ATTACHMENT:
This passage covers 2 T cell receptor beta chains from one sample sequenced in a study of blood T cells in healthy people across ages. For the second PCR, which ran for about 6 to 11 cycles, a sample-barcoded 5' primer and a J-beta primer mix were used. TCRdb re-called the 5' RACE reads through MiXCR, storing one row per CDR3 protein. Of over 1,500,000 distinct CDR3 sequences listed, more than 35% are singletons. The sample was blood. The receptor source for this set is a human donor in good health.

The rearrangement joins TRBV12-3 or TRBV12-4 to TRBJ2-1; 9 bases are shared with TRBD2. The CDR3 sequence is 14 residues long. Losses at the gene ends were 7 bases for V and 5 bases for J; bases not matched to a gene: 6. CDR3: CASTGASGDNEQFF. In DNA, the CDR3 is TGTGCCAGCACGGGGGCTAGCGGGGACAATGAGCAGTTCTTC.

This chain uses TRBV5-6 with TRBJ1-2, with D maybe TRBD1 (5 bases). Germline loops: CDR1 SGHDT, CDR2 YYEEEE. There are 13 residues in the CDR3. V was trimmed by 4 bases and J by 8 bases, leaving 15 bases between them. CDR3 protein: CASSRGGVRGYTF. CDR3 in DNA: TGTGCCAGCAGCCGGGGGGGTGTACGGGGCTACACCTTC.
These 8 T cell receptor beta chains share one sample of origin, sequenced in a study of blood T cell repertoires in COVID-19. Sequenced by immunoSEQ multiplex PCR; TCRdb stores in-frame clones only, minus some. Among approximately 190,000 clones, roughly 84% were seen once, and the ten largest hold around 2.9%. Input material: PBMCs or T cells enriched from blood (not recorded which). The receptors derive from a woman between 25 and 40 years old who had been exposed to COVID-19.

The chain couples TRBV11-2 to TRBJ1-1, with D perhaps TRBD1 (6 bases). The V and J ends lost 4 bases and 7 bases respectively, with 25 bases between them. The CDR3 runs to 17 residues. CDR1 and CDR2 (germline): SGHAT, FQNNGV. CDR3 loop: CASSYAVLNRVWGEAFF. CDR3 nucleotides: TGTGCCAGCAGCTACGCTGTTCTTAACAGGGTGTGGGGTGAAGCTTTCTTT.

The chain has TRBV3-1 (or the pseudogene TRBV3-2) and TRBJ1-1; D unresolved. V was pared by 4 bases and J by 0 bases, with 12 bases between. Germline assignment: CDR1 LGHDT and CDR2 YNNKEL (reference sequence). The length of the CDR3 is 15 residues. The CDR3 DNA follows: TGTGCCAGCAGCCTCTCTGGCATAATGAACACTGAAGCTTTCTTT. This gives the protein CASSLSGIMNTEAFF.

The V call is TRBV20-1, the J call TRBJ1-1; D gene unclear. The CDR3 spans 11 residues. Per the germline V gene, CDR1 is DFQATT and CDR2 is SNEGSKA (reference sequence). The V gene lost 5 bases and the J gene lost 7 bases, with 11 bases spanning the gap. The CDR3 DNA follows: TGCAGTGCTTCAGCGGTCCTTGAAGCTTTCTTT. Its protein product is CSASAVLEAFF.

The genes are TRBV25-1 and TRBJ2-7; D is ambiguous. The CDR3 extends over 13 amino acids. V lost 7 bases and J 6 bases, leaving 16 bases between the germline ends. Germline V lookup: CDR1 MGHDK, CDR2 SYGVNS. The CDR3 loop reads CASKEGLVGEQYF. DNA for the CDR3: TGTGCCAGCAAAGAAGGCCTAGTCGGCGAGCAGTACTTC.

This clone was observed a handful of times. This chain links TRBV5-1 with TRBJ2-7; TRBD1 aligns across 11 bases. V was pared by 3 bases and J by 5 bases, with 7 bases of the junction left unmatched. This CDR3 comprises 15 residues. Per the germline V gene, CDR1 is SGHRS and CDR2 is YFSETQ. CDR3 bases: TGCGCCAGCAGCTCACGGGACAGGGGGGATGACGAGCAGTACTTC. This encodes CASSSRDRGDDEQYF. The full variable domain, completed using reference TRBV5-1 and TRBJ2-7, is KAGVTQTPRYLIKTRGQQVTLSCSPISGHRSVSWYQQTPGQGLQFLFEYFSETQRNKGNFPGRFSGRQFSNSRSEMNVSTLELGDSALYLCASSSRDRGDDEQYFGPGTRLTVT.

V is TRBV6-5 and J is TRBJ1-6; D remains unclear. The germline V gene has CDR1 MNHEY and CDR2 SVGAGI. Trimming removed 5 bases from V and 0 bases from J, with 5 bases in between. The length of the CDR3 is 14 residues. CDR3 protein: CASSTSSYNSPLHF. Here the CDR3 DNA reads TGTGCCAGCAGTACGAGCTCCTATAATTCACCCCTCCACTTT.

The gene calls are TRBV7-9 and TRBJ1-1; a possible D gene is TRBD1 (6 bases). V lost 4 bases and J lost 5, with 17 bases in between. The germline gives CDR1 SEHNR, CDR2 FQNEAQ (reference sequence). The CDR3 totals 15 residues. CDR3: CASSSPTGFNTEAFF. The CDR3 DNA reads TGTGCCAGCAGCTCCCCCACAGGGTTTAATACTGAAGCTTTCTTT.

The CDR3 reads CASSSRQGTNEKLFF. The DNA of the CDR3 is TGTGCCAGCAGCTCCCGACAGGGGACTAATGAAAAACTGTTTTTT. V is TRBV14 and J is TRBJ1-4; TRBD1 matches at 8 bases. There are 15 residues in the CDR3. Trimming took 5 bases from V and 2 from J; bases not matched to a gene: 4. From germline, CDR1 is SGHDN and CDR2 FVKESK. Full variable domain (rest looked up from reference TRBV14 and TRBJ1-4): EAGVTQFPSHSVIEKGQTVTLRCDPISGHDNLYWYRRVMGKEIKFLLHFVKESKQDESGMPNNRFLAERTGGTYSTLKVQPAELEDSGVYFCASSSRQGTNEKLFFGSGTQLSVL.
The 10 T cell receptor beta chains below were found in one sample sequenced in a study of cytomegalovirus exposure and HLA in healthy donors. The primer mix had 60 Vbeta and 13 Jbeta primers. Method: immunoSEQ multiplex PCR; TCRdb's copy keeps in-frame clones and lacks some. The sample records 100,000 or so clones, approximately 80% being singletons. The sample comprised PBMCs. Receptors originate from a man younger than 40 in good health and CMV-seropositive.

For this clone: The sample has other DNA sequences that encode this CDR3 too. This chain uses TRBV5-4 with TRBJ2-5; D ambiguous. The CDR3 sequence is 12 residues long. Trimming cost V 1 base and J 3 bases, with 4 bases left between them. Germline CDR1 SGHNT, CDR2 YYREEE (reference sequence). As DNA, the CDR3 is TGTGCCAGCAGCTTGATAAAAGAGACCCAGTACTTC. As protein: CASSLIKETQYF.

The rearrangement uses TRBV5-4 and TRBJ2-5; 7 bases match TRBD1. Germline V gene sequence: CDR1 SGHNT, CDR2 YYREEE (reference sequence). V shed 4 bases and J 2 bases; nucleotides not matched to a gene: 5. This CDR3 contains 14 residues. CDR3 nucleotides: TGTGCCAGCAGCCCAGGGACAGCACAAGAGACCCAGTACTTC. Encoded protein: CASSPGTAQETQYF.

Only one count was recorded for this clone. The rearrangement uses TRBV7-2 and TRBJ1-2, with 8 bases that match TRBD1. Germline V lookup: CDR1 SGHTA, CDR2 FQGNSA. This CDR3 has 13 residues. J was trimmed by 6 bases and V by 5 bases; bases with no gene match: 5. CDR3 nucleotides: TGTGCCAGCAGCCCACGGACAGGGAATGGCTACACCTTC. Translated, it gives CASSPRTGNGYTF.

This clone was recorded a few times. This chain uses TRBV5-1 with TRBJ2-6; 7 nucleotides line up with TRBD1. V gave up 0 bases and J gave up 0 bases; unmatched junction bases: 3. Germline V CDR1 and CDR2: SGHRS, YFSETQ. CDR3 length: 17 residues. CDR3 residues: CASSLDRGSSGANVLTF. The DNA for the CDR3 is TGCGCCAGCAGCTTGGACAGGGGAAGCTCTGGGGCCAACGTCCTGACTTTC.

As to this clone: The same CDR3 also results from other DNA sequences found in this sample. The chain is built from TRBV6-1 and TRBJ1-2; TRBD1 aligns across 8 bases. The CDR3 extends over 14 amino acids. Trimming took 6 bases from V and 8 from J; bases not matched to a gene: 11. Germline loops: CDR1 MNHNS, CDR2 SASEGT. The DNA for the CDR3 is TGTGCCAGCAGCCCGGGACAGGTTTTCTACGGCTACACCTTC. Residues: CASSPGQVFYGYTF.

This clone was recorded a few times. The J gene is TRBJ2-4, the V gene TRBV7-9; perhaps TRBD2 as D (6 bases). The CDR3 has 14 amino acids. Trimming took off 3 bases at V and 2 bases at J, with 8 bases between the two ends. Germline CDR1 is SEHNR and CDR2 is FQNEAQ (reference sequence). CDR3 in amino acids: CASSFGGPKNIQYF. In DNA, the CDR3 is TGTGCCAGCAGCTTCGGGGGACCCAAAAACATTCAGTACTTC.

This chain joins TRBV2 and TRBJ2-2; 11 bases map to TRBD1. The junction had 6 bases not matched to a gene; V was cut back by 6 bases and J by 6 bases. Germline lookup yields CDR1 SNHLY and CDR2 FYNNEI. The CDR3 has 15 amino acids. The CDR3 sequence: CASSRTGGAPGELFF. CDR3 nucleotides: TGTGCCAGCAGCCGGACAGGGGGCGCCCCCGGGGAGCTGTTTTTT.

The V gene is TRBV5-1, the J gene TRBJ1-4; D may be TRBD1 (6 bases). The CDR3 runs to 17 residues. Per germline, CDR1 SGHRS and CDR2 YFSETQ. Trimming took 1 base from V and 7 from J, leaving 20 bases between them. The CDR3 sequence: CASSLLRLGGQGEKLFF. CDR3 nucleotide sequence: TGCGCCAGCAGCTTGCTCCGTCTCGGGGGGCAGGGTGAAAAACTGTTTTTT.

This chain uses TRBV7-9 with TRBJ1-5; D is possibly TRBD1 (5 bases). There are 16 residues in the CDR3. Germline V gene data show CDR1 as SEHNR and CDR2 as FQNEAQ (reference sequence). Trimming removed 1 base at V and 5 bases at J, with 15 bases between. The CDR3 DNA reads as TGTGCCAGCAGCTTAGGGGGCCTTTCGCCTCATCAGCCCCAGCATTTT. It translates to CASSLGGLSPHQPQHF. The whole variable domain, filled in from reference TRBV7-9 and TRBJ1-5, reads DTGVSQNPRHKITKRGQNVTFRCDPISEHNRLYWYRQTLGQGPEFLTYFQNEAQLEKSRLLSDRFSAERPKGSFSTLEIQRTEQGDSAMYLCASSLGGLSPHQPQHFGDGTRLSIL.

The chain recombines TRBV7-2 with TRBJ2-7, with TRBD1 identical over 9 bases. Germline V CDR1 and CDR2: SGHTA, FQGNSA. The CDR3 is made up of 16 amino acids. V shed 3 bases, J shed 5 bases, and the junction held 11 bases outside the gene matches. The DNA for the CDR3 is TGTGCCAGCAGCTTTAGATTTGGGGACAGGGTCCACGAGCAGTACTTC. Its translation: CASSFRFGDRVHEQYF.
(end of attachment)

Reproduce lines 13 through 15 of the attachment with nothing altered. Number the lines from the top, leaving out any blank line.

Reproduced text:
The 10 T cell receptor beta chains below were found in one sample sequenced in a study of cytomegalovirus exposure and HLA in healthy donors. The primer mix had 60 Vbeta and 13 Jbeta primers. Method: immunoSEQ multiplex PCR; TCRdb's copy keeps in-frame clones and lacks some. The sample records 100,000 or so clones, approximately 80% being singletons. The sample comprised PBMCs. Receptors originate from a man younger than 40 in good health and CMV-seropositive.

For this clone: The sample has other DNA sequences that encode this CDR3 too. This chain uses TRBV5-4 with TRBJ2-5; D ambiguous. The CDR3 sequence is 12 residues long. Trimming cost V 1 base and J 3 bases, with 4 bases left between them. Germline CDR1 SGHNT, CDR2 YYREEE (reference sequence). As DNA, the CDR3 is TGTGCCAGCAGCTTGATAAAAGAGACCCAGTACTTC. As protein: CASSLIKETQYF.

The rearrangement uses TRBV5-4 and TRBJ2-5; 7 bases match TRBD1. Germline V gene sequence: CDR1 SGHNT, CDR2 YYREEE (reference sequence). V shed 4 bases and J 2 bases; nucleotides not matched to a gene: 5. This CDR3 contains 14 residues. CDR3 nucleotides: TGTGCCAGCAGCCCAGGGACAGCACAAGAGACCCAGTACTTC. Encoded protein: CASSPGTAQETQYF.